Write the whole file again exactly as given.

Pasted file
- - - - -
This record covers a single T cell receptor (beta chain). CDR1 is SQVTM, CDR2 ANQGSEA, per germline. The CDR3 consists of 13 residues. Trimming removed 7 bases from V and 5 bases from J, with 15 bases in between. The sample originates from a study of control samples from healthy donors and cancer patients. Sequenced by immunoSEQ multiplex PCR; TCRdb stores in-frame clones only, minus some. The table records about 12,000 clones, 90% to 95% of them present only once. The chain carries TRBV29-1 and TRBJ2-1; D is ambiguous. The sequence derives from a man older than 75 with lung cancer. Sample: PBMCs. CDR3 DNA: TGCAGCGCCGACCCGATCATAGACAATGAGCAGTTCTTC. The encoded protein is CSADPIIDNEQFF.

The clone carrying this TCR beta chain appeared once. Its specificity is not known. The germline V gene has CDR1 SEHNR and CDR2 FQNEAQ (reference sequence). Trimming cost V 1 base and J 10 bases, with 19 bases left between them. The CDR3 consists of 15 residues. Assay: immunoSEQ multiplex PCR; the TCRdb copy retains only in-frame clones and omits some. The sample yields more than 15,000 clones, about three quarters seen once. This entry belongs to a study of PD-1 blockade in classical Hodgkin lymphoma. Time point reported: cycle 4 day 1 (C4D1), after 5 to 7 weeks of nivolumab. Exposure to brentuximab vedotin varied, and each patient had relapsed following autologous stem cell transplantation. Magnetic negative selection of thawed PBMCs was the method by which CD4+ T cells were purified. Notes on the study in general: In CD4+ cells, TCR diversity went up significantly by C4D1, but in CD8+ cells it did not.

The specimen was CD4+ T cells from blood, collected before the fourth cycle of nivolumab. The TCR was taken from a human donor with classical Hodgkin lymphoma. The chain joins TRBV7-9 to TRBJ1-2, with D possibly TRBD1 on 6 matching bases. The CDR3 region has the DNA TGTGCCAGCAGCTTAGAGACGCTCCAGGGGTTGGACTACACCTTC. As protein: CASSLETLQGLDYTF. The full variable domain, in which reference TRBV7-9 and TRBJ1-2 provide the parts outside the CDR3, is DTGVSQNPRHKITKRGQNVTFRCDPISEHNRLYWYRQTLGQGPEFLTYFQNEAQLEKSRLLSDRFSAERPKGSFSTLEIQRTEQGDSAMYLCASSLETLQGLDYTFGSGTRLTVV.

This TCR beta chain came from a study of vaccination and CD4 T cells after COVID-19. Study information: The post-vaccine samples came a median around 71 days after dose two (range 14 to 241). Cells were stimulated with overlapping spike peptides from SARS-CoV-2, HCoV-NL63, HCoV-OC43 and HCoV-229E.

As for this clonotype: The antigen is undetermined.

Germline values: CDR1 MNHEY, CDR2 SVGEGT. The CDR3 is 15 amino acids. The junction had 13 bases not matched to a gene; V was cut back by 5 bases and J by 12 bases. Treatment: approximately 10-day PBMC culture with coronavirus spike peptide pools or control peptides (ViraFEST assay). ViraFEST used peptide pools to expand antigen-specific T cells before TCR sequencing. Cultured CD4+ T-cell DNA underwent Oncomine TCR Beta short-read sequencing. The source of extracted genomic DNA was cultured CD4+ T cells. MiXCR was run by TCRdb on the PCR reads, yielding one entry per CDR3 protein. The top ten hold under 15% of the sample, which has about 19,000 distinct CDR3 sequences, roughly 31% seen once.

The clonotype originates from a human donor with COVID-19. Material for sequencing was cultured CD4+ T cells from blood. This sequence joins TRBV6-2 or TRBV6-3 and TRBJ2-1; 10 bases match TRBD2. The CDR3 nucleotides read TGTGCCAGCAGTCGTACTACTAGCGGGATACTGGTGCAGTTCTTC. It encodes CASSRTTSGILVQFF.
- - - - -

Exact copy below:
This record covers a single T cell receptor (beta chain). CDR1 is SQVTM, CDR2 ANQGSEA, per germline. The CDR3 consists of 13 residues. Trimming removed 7 bases from V and 5 bases from J, with 15 bases in between. The sample originates from a study of control samples from healthy donors and cancer patients. Sequenced by immunoSEQ multiplex PCR; TCRdb stores in-frame clones only, minus some. The table records about 12,000 clones, 90% to 95% of them present only once. The chain carries TRBV29-1 and TRBJ2-1; D is ambiguous. The sequence derives from a man older than 75 with lung cancer. Sample: PBMCs. CDR3 DNA: TGCAGCGCCGACCCGATCATAGACAATGAGCAGTTCTTC. The encoded protein is CSADPIIDNEQFF.

The clone carrying this TCR beta chain appeared once. Its specificity is not known. The germline V gene has CDR1 SEHNR and CDR2 FQNEAQ (reference sequence). Trimming cost V 1 base and J 10 bases, with 19 bases left between them. The CDR3 consists of 15 residues. Assay: immunoSEQ multiplex PCR; the TCRdb copy retains only in-frame clones and omits some. The sample yields more than 15,000 clones, about three quarters seen once. This entry belongs to a study of PD-1 blockade in classical Hodgkin lymphoma. Time point reported: cycle 4 day 1 (C4D1), after 5 to 7 weeks of nivolumab. Exposure to brentuximab vedotin varied, and each patient had relapsed following autologous stem cell transplantation. Magnetic negative selection of thawed PBMCs was the method by which CD4+ T cells were purified. Notes on the study in general: In CD4+ cells, TCR diversity went up significantly by C4D1, but in CD8+ cells it did not.

The specimen was CD4+ T cells from blood, collected before the fourth cycle of nivolumab. The TCR was taken from a human donor with classical Hodgkin lymphoma. The chain joins TRBV7-9 to TRBJ1-2, with D possibly TRBD1 on 6 matching bases. The CDR3 region has the DNA TGTGCCAGCAGCTTAGAGACGCTCCAGGGGTTGGACTACACCTTC. As protein: CASSLETLQGLDYTF. The full variable domain, in which reference TRBV7-9 and TRBJ1-2 provide the parts outside the CDR3, is DTGVSQNPRHKITKRGQNVTFRCDPISEHNRLYWYRQTLGQGPEFLTYFQNEAQLEKSRLLSDRFSAERPKGSFSTLEIQRTEQGDSAMYLCASSLETLQGLDYTFGSGTRLTVV.

This TCR beta chain came from a study of vaccination and CD4 T cells after COVID-19. Study information: The post-vaccine samples came a median around 71 days after dose two (range 14 to 241). Cells were stimulated with overlapping spike peptides from SARS-CoV-2, HCoV-NL63, HCoV-OC43 and HCoV-229E.

As for this clonotype: The antigen is undetermined.

Germline values: CDR1 MNHEY, CDR2 SVGEGT. The CDR3 is 15 amino acids. The junction had 13 bases not matched to a gene; V was cut back by 5 bases and J by 12 bases. Treatment: approximately 10-day PBMC culture with coronavirus spike peptide pools or control peptides (ViraFEST assay). ViraFEST used peptide pools to expand antigen-specific T cells before TCR sequencing. Cultured CD4+ T-cell DNA underwent Oncomine TCR Beta short-read sequencing. The source of extracted genomic DNA was cultured CD4+ T cells. MiXCR was run by TCRdb on the PCR reads, yielding one entry per CDR3 protein. The top ten hold under 15% of the sample, which has about 19,000 distinct CDR3 sequences, roughly 31% seen once.

The clonotype originates from a human donor with COVID-19. Material for sequencing was cultured CD4+ T cells from blood. This sequence joins TRBV6-2 or TRBV6-3 and TRBJ2-1; 10 bases match TRBD2. The CDR3 nucleotides read TGTGCCAGCAGTCGTACTACTAGCGGGATACTGGTGCAGTTCTTC. It encodes CASSRTTSGILVQFF.